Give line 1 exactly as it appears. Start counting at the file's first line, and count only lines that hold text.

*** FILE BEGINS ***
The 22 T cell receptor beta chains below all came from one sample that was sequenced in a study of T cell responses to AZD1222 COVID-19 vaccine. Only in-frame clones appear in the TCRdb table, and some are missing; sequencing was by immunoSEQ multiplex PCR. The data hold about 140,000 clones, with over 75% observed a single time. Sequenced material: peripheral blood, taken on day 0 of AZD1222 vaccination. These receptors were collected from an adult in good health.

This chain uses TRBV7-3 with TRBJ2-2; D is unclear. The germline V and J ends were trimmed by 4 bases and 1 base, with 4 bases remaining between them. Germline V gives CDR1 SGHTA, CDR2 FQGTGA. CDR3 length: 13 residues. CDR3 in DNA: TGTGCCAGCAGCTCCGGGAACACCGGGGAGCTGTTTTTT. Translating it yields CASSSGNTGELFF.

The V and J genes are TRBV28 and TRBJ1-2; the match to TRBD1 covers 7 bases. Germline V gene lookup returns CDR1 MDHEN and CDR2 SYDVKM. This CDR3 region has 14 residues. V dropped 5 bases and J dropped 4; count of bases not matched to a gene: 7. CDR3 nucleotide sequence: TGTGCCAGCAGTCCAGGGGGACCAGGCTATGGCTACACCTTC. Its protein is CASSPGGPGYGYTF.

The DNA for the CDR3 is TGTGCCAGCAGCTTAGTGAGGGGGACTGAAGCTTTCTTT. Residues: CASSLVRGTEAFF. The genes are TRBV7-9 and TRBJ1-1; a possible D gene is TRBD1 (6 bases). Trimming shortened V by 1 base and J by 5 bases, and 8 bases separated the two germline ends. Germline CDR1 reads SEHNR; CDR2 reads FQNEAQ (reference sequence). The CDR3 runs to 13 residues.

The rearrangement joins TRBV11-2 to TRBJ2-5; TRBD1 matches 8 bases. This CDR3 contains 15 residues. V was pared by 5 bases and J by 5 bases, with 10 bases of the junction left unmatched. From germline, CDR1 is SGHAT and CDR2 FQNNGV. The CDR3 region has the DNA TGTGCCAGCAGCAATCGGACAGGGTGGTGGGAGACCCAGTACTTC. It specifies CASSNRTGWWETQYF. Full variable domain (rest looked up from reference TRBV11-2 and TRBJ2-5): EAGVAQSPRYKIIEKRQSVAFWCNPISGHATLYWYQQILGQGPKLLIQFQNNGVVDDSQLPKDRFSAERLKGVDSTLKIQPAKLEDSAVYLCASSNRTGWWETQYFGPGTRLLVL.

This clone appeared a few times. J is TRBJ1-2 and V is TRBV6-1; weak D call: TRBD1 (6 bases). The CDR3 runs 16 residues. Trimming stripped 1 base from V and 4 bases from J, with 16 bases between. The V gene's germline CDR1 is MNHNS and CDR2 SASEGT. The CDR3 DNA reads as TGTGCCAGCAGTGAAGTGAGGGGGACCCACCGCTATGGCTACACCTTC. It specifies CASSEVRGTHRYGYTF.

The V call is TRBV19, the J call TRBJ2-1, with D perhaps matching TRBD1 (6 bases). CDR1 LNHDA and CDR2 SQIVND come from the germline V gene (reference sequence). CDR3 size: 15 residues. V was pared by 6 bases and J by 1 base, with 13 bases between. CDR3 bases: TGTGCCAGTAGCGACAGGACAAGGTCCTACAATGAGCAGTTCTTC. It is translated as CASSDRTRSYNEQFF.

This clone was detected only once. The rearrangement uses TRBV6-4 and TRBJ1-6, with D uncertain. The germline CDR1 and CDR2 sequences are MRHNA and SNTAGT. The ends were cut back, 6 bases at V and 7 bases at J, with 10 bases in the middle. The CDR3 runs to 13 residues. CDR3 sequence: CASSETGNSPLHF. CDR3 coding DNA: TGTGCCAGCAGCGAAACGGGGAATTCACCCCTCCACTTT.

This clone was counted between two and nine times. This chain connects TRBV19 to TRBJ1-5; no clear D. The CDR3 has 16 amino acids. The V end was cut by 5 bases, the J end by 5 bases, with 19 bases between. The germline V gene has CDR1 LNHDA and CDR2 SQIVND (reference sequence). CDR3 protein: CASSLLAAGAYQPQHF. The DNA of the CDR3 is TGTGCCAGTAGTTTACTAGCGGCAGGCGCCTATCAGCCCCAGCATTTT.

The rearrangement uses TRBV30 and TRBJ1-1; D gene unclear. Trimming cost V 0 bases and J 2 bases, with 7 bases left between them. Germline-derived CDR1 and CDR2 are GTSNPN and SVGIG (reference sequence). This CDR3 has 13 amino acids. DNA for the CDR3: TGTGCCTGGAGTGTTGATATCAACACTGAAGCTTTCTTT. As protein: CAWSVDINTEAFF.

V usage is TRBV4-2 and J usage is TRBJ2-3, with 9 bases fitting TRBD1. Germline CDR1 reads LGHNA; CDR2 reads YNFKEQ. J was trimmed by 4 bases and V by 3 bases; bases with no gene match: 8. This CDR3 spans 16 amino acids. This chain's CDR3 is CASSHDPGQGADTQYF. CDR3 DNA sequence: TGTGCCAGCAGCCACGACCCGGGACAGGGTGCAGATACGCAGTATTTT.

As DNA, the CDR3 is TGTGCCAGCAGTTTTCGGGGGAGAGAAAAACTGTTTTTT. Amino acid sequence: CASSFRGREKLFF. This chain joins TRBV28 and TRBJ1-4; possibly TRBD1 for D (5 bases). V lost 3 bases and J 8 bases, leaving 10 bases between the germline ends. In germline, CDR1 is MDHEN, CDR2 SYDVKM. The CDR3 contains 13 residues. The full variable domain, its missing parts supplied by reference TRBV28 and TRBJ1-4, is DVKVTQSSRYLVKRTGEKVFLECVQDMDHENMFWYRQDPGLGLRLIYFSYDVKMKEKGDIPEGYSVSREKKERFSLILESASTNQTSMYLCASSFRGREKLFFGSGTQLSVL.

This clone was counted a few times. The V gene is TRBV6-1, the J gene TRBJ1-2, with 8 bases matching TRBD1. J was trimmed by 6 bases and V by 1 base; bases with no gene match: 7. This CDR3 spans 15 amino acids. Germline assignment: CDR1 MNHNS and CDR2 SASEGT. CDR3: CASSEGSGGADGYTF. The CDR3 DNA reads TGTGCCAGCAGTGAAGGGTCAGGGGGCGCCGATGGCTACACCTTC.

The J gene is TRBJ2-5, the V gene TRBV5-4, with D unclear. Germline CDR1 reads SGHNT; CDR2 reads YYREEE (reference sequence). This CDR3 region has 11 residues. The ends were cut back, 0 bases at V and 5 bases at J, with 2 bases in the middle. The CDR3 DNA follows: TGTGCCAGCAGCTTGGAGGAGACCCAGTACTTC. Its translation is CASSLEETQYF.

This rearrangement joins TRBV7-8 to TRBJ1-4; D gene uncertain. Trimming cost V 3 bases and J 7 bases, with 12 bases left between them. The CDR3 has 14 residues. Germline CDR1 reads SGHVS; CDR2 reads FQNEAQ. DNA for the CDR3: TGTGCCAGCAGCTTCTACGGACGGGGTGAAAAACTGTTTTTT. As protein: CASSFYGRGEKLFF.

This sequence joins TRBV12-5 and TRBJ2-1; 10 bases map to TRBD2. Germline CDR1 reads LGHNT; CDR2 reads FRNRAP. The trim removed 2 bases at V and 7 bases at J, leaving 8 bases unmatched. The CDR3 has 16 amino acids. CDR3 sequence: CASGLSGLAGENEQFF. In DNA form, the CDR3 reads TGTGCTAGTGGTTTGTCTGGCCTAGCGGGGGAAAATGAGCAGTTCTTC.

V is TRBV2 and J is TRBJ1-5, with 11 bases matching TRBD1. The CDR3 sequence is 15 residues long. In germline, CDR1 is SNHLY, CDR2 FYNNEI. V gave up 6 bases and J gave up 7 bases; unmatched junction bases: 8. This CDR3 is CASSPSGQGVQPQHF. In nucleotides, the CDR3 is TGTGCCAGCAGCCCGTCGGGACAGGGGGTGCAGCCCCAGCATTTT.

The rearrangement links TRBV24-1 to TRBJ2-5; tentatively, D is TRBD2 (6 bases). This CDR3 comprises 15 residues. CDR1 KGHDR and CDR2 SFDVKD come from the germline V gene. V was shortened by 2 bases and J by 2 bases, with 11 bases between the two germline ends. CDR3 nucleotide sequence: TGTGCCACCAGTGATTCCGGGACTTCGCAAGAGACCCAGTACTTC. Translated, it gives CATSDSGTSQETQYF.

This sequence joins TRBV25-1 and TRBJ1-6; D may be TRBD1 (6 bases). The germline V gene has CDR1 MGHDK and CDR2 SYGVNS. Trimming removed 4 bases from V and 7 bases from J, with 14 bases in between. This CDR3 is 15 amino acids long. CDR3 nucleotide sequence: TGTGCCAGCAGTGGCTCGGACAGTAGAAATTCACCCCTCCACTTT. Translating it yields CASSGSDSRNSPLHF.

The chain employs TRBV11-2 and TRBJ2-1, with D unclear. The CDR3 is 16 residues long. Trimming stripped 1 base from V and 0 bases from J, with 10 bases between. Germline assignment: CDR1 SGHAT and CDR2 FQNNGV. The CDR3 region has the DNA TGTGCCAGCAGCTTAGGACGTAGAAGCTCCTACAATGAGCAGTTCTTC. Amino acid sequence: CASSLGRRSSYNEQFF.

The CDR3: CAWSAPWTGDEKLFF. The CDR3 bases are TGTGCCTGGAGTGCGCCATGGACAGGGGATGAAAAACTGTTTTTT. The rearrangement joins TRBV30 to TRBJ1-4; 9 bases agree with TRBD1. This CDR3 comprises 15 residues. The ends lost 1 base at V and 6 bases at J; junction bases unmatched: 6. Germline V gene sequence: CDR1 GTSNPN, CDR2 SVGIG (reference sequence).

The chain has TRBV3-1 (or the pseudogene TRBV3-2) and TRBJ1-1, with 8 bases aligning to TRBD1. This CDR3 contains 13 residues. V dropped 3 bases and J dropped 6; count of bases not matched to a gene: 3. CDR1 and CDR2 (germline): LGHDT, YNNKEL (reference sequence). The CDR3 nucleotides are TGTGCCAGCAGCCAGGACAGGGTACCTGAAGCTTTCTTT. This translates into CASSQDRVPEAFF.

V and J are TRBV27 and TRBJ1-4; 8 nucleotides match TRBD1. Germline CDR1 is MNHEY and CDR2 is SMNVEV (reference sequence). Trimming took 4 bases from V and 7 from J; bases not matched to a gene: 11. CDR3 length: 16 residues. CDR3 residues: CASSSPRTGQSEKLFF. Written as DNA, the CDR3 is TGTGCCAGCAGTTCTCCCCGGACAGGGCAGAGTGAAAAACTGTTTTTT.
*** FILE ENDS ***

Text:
The 22 T cell receptor beta chains below all came from one sample that was sequenced in a study of T cell responses to AZD1222 COVID-19 vaccine. Only in-frame clones appear in the TCRdb table, and some are missing; sequencing was by immunoSEQ multiplex PCR. The data hold about 140,000 clones, with over 75% observed a single time. Sequenced material: peripheral blood, taken on day 0 of AZD1222 vaccination. These receptors were collected from an adult in good health.